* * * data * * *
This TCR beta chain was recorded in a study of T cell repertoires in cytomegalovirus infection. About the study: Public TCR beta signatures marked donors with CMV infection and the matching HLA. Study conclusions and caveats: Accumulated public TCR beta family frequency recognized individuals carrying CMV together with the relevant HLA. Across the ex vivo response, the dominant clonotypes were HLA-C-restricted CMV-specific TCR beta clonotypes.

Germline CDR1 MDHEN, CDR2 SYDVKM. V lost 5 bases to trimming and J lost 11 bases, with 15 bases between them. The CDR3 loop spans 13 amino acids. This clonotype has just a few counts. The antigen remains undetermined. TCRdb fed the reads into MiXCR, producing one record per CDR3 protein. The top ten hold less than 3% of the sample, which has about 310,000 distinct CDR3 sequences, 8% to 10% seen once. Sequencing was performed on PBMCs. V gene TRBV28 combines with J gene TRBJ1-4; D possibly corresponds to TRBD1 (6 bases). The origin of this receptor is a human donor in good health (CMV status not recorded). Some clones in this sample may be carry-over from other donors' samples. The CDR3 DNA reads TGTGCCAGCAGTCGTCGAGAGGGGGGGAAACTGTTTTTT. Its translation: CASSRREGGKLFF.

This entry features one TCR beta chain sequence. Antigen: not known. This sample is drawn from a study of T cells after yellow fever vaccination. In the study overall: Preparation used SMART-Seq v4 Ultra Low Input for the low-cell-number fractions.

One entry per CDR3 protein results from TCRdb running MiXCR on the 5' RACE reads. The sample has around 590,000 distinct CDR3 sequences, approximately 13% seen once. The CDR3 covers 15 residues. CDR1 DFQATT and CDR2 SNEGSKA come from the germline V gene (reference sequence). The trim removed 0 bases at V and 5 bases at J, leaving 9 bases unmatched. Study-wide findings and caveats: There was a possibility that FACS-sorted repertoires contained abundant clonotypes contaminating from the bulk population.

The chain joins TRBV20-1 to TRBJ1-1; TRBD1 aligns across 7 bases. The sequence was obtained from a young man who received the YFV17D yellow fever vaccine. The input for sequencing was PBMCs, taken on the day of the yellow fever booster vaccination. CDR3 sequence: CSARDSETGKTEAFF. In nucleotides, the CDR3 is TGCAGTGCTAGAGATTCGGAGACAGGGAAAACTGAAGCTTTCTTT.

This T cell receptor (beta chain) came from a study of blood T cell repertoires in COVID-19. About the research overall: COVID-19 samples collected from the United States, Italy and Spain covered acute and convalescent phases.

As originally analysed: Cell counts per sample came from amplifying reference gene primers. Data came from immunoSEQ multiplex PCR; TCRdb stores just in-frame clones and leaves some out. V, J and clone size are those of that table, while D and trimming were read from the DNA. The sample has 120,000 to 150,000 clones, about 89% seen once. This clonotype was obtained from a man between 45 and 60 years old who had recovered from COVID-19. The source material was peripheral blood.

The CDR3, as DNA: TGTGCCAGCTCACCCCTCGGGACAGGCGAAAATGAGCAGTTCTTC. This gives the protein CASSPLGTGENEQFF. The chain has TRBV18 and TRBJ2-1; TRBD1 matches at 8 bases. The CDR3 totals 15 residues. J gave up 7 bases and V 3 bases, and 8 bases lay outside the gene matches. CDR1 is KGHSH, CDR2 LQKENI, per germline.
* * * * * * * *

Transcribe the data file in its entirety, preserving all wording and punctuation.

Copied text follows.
This TCR beta chain was recorded in a study of T cell repertoires in cytomegalovirus infection. About the study: Public TCR beta signatures marked donors with CMV infection and the matching HLA. Study conclusions and caveats: Accumulated public TCR beta family frequency recognized individuals carrying CMV together with the relevant HLA. Across the ex vivo response, the dominant clonotypes were HLA-C-restricted CMV-specific TCR beta clonotypes.

Germline CDR1 MDHEN, CDR2 SYDVKM. V lost 5 bases to trimming and J lost 11 bases, with 15 bases between them. The CDR3 loop spans 13 amino acids. This clonotype has just a few counts. The antigen remains undetermined. TCRdb fed the reads into MiXCR, producing one record per CDR3 protein. The top ten hold less than 3% of the sample, which has about 310,000 distinct CDR3 sequences, 8% to 10% seen once. Sequencing was performed on PBMCs. V gene TRBV28 combines with J gene TRBJ1-4; D possibly corresponds to TRBD1 (6 bases). The origin of this receptor is a human donor in good health (CMV status not recorded). Some clones in this sample may be carry-over from other donors' samples. The CDR3 DNA reads TGTGCCAGCAGTCGTCGAGAGGGGGGGAAACTGTTTTTT. Its translation: CASSRREGGKLFF.

This entry features one TCR beta chain sequence. Antigen: not known. This sample is drawn from a study of T cells after yellow fever vaccination. In the study overall: Preparation used SMART-Seq v4 Ultra Low Input for the low-cell-number fractions.

One entry per CDR3 protein results from TCRdb running MiXCR on the 5' RACE reads. The sample has around 590,000 distinct CDR3 sequences, approximately 13% seen once. The CDR3 covers 15 residues. CDR1 DFQATT and CDR2 SNEGSKA come from the germline V gene (reference sequence). The trim removed 0 bases at V and 5 bases at J, leaving 9 bases unmatched. Study-wide findings and caveats: There was a possibility that FACS-sorted repertoires contained abundant clonotypes contaminating from the bulk population.

The chain joins TRBV20-1 to TRBJ1-1; TRBD1 aligns across 7 bases. The sequence was obtained from a young man who received the YFV17D yellow fever vaccine. The input for sequencing was PBMCs, taken on the day of the yellow fever booster vaccination. CDR3 sequence: CSARDSETGKTEAFF. In nucleotides, the CDR3 is TGCAGTGCTAGAGATTCGGAGACAGGGAAAACTGAAGCTTTCTTT.

This T cell receptor (beta chain) came from a study of blood T cell repertoires in COVID-19. About the research overall: COVID-19 samples collected from the United States, Italy and Spain covered acute and convalescent phases.

As originally analysed: Cell counts per sample came from amplifying reference gene primers. Data came from immunoSEQ multiplex PCR; TCRdb stores just in-frame clones and leaves some out. V, J and clone size are those of that table, while D and trimming were read from the DNA. The sample has 120,000 to 150,000 clones, about 89% seen once. This clonotype was obtained from a man between 45 and 60 years old who had recovered from COVID-19. The source material was peripheral blood.

The CDR3, as DNA: TGTGCCAGCTCACCCCTCGGGACAGGCGAAAATGAGCAGTTCTTC. This gives the protein CASSPLGTGENEQFF. The chain has TRBV18 and TRBJ2-1; TRBD1 matches at 8 bases. The CDR3 totals 15 residues. J gave up 7 bases and V 3 bases, and 8 bases lay outside the gene matches. CDR1 is KGHSH, CDR2 LQKENI, per germline.